Ray Kelly: "The Stop-and-Frisk Case Cries Out for Appeal"

As the end of his term approaches, the New York City police commissioner discusses the controversial tactic.

More

Last month, NYPD's stop-and-frisk tactic was ruled unconstitutional by U.S. District Court Judge Shira Scheindlin. She argued that the strategy of stopping people on the street and occasionally searching them for concealed weapons or other illicit items was an indirect form of racial profiling. At The Atlantic's CityLab summit on Tuesday, Police Commissioner Ray Kelly offered some statistics of his own to counter the judge's characterization. 

“In 2006, RAND said that the most appropriate criterion to determine whether racial profiling is ongoing is the descriptions given by the victims of violent crime of the perpetrators of violent crime," Kelly said. "In that case, 70 to 75 percent of the perpetrators of violent crimes are identified as being African American – black. And our stops traditionally have been about 53 percent African American. Our stops obviously comport with the description of violent crime.”

In other words, Kelly seems to be defending the policy by saying that regular people are more racist than the NYPD. For those who have followed this issue, though, his full argument is worth a listen. Among other things, he says the ruling "cries out for appeal." But, he says, "it may not be appealed because of the city's change in administration. I believe that would be a major mistake."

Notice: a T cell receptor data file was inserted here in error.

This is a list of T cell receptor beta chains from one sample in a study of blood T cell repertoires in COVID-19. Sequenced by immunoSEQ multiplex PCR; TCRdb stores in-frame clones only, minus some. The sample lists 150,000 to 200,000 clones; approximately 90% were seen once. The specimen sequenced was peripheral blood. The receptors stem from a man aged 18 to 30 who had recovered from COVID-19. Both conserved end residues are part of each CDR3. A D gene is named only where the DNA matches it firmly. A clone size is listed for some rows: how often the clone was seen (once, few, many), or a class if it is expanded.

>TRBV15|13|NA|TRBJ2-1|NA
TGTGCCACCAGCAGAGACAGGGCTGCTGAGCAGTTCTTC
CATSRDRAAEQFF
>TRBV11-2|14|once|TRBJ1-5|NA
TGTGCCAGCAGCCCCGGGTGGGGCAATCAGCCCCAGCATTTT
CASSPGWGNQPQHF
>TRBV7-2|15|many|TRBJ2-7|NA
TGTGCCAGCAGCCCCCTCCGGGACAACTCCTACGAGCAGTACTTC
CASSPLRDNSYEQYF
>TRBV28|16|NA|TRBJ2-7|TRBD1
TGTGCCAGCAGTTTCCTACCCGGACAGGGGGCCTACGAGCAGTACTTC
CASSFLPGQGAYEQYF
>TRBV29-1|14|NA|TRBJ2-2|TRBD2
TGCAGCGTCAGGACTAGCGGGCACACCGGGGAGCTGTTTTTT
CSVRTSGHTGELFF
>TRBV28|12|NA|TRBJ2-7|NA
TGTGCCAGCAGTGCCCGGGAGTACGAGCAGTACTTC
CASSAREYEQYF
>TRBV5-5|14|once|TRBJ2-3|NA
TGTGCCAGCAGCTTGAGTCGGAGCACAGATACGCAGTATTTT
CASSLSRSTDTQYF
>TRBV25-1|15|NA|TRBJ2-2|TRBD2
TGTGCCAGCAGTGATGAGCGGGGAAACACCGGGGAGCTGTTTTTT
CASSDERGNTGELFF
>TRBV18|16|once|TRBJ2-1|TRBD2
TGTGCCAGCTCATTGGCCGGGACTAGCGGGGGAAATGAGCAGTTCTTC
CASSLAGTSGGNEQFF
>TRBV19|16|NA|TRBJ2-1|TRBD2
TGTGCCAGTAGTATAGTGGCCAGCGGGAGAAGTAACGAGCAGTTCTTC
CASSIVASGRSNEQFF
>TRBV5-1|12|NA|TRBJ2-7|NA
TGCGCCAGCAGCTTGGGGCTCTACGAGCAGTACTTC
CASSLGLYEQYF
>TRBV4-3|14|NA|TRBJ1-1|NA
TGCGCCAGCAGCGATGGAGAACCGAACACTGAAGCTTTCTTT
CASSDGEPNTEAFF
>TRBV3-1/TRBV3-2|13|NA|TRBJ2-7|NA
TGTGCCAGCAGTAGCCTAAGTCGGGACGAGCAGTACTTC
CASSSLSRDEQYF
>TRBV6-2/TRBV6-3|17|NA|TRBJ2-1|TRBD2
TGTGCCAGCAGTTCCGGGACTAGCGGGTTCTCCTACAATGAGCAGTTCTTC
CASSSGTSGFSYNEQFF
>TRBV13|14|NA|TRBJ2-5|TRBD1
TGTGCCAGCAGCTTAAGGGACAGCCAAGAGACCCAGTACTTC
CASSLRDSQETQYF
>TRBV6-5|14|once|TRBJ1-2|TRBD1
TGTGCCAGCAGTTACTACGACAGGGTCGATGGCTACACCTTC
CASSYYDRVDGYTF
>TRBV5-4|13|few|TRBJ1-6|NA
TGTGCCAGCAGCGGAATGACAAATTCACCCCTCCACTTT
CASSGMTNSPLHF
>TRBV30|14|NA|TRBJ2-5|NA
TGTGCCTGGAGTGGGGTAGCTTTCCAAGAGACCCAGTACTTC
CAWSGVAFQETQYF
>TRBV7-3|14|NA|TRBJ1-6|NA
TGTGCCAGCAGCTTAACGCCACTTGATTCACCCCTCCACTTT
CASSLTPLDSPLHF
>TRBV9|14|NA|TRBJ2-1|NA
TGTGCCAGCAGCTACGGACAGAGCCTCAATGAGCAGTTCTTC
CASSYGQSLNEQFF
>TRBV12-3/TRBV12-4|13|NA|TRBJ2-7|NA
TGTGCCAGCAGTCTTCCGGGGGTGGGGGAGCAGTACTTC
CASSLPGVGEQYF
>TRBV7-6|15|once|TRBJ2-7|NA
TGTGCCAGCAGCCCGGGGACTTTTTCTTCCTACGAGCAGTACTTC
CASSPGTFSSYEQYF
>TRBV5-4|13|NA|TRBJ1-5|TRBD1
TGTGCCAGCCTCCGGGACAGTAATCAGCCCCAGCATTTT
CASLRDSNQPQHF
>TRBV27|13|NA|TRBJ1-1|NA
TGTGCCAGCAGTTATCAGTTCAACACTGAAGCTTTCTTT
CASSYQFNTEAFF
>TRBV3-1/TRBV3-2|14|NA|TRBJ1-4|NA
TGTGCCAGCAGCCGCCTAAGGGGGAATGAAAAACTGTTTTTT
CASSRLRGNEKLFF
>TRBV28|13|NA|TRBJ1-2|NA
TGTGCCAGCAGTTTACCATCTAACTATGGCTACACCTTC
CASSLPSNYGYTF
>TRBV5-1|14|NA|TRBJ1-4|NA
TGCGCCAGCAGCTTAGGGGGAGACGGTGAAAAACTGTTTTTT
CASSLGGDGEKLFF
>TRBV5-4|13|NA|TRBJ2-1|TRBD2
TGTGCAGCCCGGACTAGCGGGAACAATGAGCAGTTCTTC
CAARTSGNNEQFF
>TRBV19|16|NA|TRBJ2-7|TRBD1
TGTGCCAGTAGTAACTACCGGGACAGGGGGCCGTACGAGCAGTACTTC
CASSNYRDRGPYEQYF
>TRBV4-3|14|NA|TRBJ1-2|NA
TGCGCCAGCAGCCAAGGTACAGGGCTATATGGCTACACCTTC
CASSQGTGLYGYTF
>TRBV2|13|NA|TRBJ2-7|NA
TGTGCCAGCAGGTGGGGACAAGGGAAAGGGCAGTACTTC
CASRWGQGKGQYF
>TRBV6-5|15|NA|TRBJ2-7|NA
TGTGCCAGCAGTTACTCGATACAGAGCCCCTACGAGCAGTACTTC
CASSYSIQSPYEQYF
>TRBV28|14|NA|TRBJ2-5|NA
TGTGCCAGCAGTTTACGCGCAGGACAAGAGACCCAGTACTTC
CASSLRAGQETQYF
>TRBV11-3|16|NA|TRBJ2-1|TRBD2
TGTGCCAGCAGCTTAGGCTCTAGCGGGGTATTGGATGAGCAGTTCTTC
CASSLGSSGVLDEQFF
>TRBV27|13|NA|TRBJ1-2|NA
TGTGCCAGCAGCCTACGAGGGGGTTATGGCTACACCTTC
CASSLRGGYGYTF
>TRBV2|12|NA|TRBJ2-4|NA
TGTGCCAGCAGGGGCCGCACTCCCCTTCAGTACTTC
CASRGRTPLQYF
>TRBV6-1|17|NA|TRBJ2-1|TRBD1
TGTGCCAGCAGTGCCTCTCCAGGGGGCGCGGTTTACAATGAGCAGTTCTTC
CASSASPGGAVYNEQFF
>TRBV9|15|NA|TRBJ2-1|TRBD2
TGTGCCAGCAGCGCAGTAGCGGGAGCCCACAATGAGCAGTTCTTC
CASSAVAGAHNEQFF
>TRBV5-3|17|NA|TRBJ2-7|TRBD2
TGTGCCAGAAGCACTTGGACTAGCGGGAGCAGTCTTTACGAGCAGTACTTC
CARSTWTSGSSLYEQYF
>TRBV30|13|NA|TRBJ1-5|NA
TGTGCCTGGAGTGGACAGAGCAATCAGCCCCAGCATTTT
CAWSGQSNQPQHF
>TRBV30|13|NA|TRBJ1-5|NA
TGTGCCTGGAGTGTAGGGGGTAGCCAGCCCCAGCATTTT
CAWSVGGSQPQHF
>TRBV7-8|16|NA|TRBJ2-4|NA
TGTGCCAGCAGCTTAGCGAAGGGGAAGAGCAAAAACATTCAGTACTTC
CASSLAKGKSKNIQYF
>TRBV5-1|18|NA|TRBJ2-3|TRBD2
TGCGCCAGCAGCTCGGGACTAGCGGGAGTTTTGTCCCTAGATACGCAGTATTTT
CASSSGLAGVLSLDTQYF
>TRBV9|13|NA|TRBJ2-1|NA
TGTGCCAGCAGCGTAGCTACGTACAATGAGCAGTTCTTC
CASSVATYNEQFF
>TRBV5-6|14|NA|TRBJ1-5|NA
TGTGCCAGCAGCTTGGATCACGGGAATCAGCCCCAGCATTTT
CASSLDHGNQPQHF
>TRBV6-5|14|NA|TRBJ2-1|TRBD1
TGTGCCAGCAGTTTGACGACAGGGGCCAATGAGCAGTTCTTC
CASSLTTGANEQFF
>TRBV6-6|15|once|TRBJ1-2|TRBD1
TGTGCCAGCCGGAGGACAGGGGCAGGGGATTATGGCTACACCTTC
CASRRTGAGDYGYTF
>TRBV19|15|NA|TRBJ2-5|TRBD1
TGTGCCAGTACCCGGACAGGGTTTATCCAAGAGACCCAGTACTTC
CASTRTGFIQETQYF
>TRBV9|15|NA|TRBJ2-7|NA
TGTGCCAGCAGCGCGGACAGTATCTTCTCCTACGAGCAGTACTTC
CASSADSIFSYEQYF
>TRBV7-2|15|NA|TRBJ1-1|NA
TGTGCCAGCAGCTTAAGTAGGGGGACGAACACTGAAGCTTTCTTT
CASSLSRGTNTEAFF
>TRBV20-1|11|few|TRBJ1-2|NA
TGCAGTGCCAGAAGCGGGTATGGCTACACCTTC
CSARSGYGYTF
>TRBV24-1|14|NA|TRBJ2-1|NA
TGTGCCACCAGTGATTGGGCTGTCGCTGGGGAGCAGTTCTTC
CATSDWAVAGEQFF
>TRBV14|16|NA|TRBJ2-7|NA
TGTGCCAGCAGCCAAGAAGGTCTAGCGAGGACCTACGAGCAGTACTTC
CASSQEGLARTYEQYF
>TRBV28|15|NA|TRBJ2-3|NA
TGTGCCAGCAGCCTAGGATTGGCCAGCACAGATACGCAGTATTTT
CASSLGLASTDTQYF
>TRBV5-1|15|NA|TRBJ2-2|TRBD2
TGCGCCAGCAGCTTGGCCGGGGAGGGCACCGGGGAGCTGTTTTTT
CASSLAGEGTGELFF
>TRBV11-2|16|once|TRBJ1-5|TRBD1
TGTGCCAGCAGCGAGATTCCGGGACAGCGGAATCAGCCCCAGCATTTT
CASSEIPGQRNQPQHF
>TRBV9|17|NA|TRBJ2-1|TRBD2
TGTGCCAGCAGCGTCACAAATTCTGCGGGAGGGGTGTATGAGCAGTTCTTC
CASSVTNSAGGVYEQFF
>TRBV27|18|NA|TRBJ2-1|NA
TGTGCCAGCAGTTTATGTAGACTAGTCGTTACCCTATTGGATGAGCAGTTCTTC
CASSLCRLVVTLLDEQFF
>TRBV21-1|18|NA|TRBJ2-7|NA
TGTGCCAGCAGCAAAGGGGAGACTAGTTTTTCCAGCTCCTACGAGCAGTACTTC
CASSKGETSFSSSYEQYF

Jump to comments

Emma Green is an associate editor at The Atlantic.

Get Today's Top Stories in Your Inbox (preview)

Sad Desk Lunch: Is This How You Want to Die?

How to avoid working through lunch, and diseases related to social isolation.


Elsewhere on the web

Join the Discussion

After you comment, click Post. If you’re not already logged in you will be asked to log in or register. blog comments powered by Disqus

Video

Where Time Comes From

The clocks that coordinate your cellphone, GPS, and more

Video

Computer Vision Syndrome and You

Save your eyes. Take breaks.

Video

What Happens in 60 Seconds

Quantifying human activity around the world

Writers

Up
Down

Just In